Wednesday, June 17, 2015


Roostertail is a casual American food joint in Lower Pac Heights, serving up primarily rotisserie chicken and sides.  As you likely know by now, I don't like chicken, but I do love the sides that go along with bbq, so I was eager to check it out not only for my staple side dish of slaw, but also, for the cornbread I had read good things about.

I planned to return again to take photos of the interior to show you better, but, alas, when I saw Roostertail "is" a restaurant in Pac Heights, I need to correct that, as they just closed this past weekend (June 14).  So sadly, I won't get a chance to return to take photos of the stunning patio space hidden out back, and, you won't get a chance to try the food.

But I'll still tell you about it.

Like I said, the rotisserie chicken is the star dish (organic, free-range of course).  Along with basic roast chicken, they also had wings and chicken sandwiches, plus some other bbq classics like pulled pork and brisket.  The only thing I ever had eyes for were the sides, which included all the basics: fries, onion strings, baked beans, mashed potatoes, and mac and cheese, plus some token vegetables like broccoli and cheese, braised kale, and brussels and bacon.  Desserts sounded great too, like seasonal fruit crisp and Staus soft serve ice cream.  We need more legit soft serve ice cream in this town!
Jalapeño Cornbread, side, $4.
I started with the dish I read many great things about, the cornbread!

A side order of cornbread comes with 3 pieces, not traditional chunks of cornbread.  Instead, each piece is like a little madeline, shaped like an ear of corn.  Served warm, with honey butter on the side.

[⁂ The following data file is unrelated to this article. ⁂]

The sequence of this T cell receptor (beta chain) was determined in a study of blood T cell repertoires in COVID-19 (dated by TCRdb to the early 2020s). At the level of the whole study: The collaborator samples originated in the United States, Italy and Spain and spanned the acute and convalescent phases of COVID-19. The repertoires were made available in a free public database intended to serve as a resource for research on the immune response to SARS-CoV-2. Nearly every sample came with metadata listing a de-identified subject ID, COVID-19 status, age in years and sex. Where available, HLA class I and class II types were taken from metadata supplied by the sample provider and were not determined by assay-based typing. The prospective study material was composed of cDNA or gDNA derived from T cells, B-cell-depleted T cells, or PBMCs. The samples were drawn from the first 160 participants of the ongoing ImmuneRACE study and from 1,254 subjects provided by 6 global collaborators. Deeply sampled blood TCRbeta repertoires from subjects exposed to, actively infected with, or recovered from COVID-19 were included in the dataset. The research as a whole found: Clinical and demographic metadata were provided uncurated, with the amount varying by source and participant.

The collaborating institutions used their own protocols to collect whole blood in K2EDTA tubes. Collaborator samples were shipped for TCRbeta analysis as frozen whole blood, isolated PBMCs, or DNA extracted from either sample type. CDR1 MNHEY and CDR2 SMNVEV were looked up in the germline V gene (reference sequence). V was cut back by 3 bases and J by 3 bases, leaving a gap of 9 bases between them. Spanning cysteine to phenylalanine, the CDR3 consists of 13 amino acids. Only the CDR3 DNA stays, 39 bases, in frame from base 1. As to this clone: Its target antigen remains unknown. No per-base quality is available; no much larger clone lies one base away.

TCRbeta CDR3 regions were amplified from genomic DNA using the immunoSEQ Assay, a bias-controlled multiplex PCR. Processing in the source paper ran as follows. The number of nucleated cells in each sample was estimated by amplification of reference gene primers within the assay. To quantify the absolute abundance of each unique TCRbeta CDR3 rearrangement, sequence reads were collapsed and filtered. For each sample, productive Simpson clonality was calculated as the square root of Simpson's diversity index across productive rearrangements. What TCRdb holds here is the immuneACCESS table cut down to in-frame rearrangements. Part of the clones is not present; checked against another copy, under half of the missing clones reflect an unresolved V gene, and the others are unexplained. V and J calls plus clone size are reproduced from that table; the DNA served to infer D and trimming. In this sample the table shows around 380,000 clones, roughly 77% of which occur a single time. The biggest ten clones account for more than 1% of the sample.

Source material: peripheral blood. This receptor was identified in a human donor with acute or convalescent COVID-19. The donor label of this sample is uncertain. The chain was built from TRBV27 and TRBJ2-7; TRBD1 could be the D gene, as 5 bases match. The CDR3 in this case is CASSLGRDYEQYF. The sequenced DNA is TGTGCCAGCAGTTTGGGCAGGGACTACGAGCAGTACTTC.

It was indeed good cornbread, with a pleasant grittiness to it, and a nice kick from the jalapeño.  And the best part?  The side of honey butter, always the right thing to pair with your cornbread.  The honey butter is whipped and fluffy, although, it did have less honey flavor than I'd prefer.

Update (several months later): I returned a second time to pick up some cornbread, as I had chili waiting for me at home, and I always love cornbread alongside my chili.  I of course had a bite when it was hot and fresh.  This time, I still really appreciated the jalapeño, but it seemed a bit more dried out, not quite as fresh tasting.  Slathering it in honey butter of course helped fix this, as did dunking it in my chili, so not a big deal, but the texture difference was notable.

Second Update (a few MORE months later): I went back again, with fond memories of the cornbread from that first time, but needing a third visit as a tie breaker.  And ... sadly, it seemed really dried out again.  And this time it wasn't even served warm.  Boo.  I'm done trying it.
Original Cole Slaw, side, $4.
As you know, I like to try out coleslaw all over town, from restaurants, delis, and fast food joints alike, like the duo of slaws from Cathead's BBQ, the inconsistent slaw from Prime Dip, the poppyseed dressing version from Deli &, the one with far too many red peppers from Cedar Hill, and the decent basic deli version at Bayside Market.  When I saw a photo of Roostertail's slaw, I had to try it.

I loved the look of the slaw, so colorful and vibrant, with both purple and green cabbage, and bright orange carrot shreds.  Reviewers also all commented on how it wasn't overly mayo-y or heavy.

I disagree.  It was way over-dressed for my taste.  The cabbage was very fresh and crisp however, and the flavor was good, but, too heavy for my liking.  There was also a fair amount of red onion, which was too harsh and made for some very strong bites.

I passed it off to Ojan, who gladly finished it, so again, I still can't figure out his type of ideal cole slaw, but it certainly seems to be whatever slaw I dislike, which is quite convenient!

$4 for a side dish was a reasonable price, although I think a similar quantity would be less at a deli.
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